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Assessing Seawall Integrity - Techniques and Best Practices

seawall erosion repair


Seawalls are critical infrastructures that protect coastal communities from erosion and storm surges. However, these structures are subject to a variety of stresses and environmental factors that can compromise their integrity over time. Regular assessments are essential to ensure they continue to perform their protective function effectively. If you do happen to find something amiss during one of these routine inspections, you’ll have the time to address it before greater damage occurs.


Let’s explore the various techniques and best practices used to assess integrity and repair erosion behind seawall


Visual Inspection


The first and most straightforward assessment technique is visual inspection. Professionals such as engineers and inspectors will look for visible signs of damage such as cracks, misalignments, or erosion at the base of the wall. Special attention is given to any signs of uneven settling or tilting, which could indicate problems with the foundation. Routine visual inspections are crucial and should be conducted at least annually, or after major storm events.


Geotechnical Testing


Geotechnical soil testing involves examining the soil and rock surrounding the seawall to assess stability and the potential for subsurface erosion or undermining. Techniques such as soil borings and core sampling can provide valuable information about the soil properties behind and beneath the seawall. These tests help in understanding how well the seawall's foundation can withstand current and future environmental pressures.


Structural Health Monitoring


Advanced techniques include the use of structural health monitoring systems that employ sensors to collect real-time data on a seawall’s condition. These sensors can measure parameters such as tilt, strain, and pressure changes over time. By continuously monitoring these parameters, it’s possible to detect early signs of distress that may not be visible through visual inspection alone.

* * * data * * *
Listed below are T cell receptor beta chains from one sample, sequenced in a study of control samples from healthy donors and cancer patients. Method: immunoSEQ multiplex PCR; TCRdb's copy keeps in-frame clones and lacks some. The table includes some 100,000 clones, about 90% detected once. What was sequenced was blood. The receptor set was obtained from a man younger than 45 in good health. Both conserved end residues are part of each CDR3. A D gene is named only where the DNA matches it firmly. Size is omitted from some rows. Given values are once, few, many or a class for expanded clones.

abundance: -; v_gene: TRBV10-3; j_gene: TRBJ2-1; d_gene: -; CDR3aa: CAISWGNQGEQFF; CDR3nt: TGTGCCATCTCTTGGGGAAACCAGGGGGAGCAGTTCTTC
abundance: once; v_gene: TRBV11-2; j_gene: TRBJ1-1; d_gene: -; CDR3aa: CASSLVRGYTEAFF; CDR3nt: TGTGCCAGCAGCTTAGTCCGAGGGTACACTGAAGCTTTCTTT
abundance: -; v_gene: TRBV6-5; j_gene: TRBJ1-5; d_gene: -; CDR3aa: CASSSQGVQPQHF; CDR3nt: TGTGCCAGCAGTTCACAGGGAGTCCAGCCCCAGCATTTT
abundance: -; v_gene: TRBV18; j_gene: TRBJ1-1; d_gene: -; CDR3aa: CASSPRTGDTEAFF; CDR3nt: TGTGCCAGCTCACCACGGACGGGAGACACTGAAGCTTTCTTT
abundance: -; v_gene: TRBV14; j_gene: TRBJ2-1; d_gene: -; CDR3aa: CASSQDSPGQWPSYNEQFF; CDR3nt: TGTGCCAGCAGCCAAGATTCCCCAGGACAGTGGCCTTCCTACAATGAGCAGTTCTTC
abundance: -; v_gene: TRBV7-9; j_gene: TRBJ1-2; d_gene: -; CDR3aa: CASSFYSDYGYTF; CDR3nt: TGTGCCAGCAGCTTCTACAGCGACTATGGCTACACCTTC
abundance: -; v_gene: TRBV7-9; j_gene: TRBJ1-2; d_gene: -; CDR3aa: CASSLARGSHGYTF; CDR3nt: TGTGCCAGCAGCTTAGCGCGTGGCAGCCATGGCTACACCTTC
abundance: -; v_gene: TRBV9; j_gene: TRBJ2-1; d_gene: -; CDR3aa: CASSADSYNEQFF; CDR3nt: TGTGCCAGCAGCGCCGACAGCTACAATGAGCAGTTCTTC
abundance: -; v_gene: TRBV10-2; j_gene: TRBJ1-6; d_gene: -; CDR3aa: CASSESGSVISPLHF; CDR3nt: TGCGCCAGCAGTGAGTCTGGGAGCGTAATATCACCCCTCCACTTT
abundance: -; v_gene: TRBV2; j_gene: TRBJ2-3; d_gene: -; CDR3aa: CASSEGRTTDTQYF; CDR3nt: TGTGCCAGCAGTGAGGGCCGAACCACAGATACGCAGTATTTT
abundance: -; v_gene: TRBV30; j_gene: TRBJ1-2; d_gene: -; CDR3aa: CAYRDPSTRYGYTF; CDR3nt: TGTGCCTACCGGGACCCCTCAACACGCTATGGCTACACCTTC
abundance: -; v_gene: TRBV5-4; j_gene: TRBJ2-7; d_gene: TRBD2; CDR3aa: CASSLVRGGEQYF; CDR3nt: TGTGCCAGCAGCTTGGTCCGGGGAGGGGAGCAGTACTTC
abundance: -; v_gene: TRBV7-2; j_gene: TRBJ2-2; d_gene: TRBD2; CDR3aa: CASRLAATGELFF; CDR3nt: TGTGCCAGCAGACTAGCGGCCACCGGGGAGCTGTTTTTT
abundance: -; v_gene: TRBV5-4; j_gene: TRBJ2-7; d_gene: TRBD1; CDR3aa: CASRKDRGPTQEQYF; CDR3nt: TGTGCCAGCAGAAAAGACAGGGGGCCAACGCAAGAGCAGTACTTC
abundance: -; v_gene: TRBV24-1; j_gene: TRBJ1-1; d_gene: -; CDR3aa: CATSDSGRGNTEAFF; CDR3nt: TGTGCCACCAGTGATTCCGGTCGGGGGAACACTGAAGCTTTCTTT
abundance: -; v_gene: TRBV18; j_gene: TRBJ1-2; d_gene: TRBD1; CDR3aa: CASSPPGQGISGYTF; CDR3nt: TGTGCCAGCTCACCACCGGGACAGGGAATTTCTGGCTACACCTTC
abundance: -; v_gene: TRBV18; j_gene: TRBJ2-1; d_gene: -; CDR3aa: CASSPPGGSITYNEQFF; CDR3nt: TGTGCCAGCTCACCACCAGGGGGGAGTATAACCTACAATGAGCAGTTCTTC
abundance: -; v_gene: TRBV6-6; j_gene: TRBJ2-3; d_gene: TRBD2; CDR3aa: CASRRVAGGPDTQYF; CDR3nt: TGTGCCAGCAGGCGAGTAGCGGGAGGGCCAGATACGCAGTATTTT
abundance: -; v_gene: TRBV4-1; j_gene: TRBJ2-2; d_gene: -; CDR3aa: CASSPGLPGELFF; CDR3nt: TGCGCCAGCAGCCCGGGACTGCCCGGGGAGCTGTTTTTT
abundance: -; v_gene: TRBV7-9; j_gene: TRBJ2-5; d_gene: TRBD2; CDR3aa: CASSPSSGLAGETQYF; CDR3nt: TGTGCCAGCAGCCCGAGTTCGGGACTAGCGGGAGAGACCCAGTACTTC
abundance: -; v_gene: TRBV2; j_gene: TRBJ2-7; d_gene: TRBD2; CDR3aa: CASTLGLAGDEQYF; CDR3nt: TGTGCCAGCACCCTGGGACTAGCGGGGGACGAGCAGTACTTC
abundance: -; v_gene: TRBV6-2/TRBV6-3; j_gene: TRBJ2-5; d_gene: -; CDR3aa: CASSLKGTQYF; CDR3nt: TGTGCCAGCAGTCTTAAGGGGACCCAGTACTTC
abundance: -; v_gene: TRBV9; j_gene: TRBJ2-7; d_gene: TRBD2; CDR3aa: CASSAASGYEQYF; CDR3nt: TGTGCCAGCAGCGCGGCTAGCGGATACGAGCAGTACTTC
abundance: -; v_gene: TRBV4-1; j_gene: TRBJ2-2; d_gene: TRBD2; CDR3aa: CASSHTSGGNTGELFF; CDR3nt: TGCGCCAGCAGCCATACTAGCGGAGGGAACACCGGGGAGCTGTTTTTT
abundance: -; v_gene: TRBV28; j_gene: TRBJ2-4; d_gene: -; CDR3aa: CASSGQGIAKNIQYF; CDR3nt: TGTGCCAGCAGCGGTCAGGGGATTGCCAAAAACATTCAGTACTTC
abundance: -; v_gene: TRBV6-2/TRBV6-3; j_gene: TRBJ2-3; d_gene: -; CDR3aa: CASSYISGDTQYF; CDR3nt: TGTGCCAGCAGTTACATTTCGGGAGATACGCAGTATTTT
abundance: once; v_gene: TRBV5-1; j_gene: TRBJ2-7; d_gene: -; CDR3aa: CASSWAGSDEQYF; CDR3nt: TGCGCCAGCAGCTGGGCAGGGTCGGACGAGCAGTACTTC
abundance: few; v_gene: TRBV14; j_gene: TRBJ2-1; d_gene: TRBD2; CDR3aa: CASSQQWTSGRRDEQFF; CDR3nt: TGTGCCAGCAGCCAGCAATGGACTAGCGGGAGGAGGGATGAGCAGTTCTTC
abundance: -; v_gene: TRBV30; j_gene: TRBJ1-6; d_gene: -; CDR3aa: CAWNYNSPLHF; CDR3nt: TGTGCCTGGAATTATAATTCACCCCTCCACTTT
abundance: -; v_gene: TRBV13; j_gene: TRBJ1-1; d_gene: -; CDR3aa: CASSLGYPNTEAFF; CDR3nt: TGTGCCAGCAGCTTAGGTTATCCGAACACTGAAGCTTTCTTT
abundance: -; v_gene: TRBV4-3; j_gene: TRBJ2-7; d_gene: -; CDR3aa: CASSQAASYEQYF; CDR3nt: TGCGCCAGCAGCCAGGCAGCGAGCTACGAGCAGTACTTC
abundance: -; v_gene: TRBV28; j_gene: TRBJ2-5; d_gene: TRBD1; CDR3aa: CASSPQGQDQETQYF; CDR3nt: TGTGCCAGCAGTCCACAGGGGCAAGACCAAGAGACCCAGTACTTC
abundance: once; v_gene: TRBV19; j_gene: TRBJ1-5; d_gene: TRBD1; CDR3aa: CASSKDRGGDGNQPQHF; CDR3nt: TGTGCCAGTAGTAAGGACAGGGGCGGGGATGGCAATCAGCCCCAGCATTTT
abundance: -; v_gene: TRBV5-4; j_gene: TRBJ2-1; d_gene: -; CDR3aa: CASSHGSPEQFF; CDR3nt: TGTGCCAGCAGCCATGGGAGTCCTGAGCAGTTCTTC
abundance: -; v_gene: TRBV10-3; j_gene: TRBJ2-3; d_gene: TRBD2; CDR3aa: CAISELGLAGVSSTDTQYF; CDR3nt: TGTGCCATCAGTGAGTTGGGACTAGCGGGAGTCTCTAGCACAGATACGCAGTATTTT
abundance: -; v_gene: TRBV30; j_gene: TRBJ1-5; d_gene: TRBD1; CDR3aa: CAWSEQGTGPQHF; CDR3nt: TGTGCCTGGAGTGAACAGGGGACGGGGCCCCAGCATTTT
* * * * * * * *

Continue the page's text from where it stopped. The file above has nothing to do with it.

Lidar and Drone Surveys


Lidar (Light Detection and Ranging) and drone technologies offer non-intrusive means to assess seawall conditions. Lidar can generate precise, three-dimensional images of the seawall and its immediate surroundings, revealing erosional patterns or structural weaknesses. Similarly, drones can be used to capture high-resolution images of areas that are difficult to reach through ground-based inspections.


Ultrasonic Testing


Ultrasonic testing is utilized to detect internal flaws in the materials that make up the seawall. This technique uses high-frequency sound waves that reflect off imperfections within the structure, such as voids, cracks, or zones of degradation. It’s particularly useful for concrete and metal seawalls where internal corrosion or cracking might occur.


Hydrodynamic Modeling


Understanding the forces acting on a seawall from waves and tides can also provide valuable assessments of its structural integrity. Hydrodynamic models simulate these forces and predict how they might affect the seawall under various scenarios, including rising sea levels and increased storm intensity due to climate change. This predictive approach allows for proactive management strategies.


Best Practices


In addition to these techniques, there are several best practices that should be followed in the assessment of seawall integrity:


  • Regular Monitoring. Establish a regular schedule for inspections and stick to it, while also being responsive to any events that might necessitate immediate assessment.

  • Comprehensive Documentation. Maintain detailed records of all inspections, assessments, and repairs. This documentation can be invaluable for tracking changes over time and planning future interventions.

  • Community Involvement. Keep local communities informed and engaged in the maintenance and monitoring of seawalls. Public awareness can be crucial in spotting potential problems early.

  • Best Repair Methods. If work needs to be done, it’s typically best to choose the most effective yet least invasive method. Depending on the damage, potential repair methods might include backfilling, installing proper drainage, planting vegetation, or lifting the wall with polyurethane foam.  


Repair Erosion Behind Seawall


By employing a mix of these assessment techniques and adhering to best practices, coastal communities in Mississippi can significantly enhance the effectiveness and longevity of seawalls. To learn more about repairing your seawall, contact Foremost Foundations and Construction today.


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